She showed me that where the pool used to be it's always more muddy and the earth is softer.

And the train line of course, which I always remembered was right there on the right side of the house. The train line, onto which I once threw chickens with my retarded accomplice friend Raphi who was the son of an American consul. Raphi was older than me but slightly retarded, so mentally we were about the same. I got into huge trouble from my father who locked me in the huge dark basement of the house as punishment for my murderous crime. I told her that story and of course she remembered the basement, she'd been inside and told me how she always had to keep an eye on her children because they were always playing in the old house which was falling apart and becoming more and more dangerous to live in.

I asked her if she had any relics, doors, a piece of wood, nails, bolts, door knocker, anything ...she said nope, nothing Georgito...only the dirt at our feet and the dry sand that we sometimes use to make concrete to repair this little house.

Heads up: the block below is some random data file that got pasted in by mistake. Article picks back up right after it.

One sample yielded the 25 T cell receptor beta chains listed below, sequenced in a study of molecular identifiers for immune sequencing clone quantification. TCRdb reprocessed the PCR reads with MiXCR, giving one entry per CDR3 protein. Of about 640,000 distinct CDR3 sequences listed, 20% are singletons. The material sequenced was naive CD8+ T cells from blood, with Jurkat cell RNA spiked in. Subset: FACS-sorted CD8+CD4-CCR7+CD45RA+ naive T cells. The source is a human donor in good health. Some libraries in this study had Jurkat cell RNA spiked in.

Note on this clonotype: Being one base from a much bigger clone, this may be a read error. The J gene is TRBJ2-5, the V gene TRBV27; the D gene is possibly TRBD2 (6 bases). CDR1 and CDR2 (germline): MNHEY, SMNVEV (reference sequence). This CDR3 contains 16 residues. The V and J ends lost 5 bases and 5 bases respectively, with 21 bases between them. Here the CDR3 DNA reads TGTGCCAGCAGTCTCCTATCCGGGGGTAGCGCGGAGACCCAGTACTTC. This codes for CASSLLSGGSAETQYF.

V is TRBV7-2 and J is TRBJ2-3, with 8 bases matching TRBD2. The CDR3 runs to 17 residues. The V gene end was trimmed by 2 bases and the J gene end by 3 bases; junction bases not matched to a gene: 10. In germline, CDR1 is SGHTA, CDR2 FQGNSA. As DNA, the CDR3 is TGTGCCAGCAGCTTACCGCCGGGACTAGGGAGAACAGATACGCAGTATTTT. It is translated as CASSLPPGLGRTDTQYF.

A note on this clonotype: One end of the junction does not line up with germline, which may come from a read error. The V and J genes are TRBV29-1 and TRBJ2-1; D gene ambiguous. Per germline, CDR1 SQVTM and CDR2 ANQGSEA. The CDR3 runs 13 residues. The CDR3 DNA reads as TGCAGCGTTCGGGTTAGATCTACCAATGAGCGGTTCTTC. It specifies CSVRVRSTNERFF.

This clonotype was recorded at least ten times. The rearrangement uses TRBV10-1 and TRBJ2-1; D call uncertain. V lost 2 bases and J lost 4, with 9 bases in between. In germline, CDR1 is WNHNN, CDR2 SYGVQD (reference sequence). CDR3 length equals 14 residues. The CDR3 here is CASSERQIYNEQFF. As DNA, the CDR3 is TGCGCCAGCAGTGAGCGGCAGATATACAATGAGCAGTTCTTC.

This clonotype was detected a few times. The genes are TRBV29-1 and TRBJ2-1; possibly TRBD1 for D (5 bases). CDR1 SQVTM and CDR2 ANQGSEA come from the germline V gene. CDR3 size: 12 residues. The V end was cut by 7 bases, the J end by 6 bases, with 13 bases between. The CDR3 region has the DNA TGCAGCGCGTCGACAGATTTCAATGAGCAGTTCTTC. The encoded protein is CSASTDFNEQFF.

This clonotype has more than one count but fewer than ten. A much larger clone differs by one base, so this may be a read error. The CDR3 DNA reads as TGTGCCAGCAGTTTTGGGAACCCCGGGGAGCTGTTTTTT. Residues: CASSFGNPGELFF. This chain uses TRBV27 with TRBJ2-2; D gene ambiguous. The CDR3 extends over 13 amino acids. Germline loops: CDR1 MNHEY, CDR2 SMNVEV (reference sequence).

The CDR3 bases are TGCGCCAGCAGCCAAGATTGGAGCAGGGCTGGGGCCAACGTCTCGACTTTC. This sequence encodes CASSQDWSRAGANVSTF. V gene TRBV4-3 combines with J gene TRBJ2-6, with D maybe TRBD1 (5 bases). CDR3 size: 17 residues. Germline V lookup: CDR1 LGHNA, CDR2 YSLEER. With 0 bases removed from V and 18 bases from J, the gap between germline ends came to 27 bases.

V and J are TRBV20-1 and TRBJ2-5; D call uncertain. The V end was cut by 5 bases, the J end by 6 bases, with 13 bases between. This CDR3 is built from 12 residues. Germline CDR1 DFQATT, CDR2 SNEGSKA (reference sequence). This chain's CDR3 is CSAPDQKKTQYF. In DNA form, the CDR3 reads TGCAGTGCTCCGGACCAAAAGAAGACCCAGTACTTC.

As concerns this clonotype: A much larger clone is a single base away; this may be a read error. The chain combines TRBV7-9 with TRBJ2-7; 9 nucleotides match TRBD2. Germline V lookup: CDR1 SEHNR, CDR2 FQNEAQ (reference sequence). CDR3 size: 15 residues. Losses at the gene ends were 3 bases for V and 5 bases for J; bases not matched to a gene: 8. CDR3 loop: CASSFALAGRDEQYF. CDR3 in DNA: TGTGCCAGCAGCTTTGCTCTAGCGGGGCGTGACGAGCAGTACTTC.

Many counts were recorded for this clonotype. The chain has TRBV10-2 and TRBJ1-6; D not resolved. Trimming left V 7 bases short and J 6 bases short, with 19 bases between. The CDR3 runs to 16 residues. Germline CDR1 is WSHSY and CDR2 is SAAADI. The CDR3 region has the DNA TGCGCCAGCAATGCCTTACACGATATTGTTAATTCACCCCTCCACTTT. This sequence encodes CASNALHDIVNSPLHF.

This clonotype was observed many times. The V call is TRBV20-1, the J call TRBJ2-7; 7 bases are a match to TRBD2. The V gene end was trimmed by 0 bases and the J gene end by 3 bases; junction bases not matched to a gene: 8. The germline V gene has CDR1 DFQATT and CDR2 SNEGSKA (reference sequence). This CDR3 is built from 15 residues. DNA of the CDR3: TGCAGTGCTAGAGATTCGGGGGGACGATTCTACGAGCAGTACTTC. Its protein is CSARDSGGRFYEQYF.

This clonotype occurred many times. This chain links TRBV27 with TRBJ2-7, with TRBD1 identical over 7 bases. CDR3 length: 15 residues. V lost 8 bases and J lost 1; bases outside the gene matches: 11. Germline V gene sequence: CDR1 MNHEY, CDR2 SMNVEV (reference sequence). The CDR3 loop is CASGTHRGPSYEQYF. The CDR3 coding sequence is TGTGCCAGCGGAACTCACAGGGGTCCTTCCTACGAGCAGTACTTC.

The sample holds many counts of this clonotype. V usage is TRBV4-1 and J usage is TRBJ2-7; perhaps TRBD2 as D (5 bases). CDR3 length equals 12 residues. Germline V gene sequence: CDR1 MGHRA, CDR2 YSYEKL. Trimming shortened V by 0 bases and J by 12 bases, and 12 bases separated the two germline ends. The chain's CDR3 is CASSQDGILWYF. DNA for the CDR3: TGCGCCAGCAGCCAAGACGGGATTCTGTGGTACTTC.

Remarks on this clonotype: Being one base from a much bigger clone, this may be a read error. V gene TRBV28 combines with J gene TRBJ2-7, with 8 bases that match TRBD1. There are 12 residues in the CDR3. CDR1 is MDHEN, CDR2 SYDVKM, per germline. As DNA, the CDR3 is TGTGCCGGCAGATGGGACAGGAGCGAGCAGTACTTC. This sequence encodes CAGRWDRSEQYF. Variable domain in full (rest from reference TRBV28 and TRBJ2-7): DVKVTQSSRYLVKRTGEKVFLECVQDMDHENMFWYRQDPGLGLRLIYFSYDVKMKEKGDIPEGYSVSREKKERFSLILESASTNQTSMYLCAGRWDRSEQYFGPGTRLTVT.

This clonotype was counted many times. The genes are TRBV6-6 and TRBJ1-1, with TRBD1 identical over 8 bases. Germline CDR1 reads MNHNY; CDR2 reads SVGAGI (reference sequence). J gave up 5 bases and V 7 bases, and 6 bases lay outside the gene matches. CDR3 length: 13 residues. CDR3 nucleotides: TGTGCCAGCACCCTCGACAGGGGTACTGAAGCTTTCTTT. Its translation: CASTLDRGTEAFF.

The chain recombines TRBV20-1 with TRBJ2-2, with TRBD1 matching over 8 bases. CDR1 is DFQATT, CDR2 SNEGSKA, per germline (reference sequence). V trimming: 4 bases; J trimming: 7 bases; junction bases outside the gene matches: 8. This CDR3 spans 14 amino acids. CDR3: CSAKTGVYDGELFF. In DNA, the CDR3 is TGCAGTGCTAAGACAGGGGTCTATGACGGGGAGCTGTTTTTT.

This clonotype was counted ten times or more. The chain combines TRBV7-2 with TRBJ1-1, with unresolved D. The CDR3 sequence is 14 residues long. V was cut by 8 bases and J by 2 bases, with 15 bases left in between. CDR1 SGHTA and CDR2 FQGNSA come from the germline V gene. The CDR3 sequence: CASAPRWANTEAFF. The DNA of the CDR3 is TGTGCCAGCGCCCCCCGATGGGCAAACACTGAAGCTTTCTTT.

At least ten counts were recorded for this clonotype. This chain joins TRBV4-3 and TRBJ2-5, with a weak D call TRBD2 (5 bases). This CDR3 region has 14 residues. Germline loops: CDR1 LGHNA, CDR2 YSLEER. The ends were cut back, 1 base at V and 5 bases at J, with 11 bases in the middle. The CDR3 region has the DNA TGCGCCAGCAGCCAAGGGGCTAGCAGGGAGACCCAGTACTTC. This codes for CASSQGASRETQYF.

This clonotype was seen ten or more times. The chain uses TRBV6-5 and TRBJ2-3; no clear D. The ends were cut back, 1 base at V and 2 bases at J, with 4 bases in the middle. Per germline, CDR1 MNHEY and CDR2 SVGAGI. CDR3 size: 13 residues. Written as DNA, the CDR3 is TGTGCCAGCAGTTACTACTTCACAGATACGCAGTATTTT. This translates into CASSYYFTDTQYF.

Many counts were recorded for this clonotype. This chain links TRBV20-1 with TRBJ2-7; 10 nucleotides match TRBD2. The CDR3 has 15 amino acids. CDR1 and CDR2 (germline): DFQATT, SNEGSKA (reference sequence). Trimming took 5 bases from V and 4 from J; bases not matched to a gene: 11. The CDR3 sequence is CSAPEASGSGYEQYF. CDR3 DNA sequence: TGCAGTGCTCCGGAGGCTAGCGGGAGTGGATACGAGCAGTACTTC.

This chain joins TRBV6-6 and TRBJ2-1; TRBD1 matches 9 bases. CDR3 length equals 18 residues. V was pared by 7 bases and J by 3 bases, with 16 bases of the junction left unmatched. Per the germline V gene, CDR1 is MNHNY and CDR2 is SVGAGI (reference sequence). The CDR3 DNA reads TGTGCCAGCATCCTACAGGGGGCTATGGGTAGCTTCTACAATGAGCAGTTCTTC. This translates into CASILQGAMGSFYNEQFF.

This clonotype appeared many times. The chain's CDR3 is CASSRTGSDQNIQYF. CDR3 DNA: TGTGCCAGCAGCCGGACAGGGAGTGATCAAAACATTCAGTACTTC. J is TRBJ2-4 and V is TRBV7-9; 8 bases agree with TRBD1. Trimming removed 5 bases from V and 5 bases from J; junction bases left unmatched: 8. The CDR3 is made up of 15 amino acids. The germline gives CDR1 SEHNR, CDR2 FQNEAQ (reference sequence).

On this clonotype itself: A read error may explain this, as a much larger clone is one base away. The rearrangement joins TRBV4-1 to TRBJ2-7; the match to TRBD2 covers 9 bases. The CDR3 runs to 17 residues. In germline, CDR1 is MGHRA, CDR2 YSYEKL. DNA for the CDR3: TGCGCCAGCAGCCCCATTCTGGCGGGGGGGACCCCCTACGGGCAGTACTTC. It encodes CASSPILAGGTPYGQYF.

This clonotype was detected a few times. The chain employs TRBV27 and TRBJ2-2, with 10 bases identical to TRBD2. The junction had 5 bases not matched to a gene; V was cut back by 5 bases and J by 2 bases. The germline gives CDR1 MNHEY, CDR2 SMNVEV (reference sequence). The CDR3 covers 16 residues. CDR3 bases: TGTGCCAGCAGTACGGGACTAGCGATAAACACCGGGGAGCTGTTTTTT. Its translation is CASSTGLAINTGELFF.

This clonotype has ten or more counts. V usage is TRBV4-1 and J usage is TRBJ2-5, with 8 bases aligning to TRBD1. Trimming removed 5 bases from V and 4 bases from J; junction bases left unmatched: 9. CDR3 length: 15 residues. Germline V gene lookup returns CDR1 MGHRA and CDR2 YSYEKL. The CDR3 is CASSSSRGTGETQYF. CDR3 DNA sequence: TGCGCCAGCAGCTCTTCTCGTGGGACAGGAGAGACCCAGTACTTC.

She said that next time when I return to Cuba I should drop by and see that her place will look much better. I said yeah...and maybe I'll cook you dinner.

So we left, and I let out a big sigh. We drove back to old Havana, we ate lunch at a great place and then Alberto drove me home. I thanked Alberto and Ivan for the honour of accompanying me on my soul's mission. I had a wee siesta and then at 2pm walked to Coto's house to play and work on some more music.

So I guess I've achieved one more of all the great things I've always wanted to do and when I get older I'll have less of a bucket list. 

But as my father once told me,.." Without dreams, a man is nothing."